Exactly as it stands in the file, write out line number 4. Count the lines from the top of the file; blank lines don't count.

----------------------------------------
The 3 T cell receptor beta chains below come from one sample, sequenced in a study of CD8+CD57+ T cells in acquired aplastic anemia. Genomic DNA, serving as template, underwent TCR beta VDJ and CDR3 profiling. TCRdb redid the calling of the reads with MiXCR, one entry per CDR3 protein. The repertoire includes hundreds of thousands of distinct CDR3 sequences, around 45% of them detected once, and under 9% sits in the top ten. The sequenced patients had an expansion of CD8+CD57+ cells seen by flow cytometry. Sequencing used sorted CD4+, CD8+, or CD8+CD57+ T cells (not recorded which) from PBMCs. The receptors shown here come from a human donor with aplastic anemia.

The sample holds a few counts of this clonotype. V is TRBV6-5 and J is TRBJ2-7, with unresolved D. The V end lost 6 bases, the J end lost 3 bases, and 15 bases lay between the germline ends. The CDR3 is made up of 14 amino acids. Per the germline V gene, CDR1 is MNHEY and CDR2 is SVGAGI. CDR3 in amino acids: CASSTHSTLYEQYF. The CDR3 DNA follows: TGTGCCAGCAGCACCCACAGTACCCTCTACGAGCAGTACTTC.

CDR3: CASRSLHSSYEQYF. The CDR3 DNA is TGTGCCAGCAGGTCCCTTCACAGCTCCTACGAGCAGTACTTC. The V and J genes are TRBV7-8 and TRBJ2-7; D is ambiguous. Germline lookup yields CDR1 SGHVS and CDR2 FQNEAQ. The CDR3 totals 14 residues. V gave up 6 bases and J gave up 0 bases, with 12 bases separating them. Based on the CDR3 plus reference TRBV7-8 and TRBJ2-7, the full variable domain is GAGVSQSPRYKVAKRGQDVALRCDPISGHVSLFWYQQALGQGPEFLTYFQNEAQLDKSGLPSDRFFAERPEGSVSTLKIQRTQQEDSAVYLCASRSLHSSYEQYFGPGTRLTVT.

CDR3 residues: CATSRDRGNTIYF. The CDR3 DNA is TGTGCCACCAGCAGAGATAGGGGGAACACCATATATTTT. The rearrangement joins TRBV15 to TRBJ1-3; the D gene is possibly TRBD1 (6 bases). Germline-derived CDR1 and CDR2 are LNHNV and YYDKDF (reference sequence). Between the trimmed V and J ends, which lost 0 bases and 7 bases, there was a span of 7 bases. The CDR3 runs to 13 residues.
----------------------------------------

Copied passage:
CDR3 residues: CATSRDRGNTIYF. The CDR3 DNA is TGTGCCACCAGCAGAGATAGGGGGAACACCATATATTTT. The rearrangement joins TRBV15 to TRBJ1-3; the D gene is possibly TRBD1 (6 bases). Germline-derived CDR1 and CDR2 are LNHNV and YYDKDF (reference sequence). Between the trimmed V and J ends, which lost 0 bases and 7 bases, there was a span of 7 bases. The CDR3 runs to 13 residues.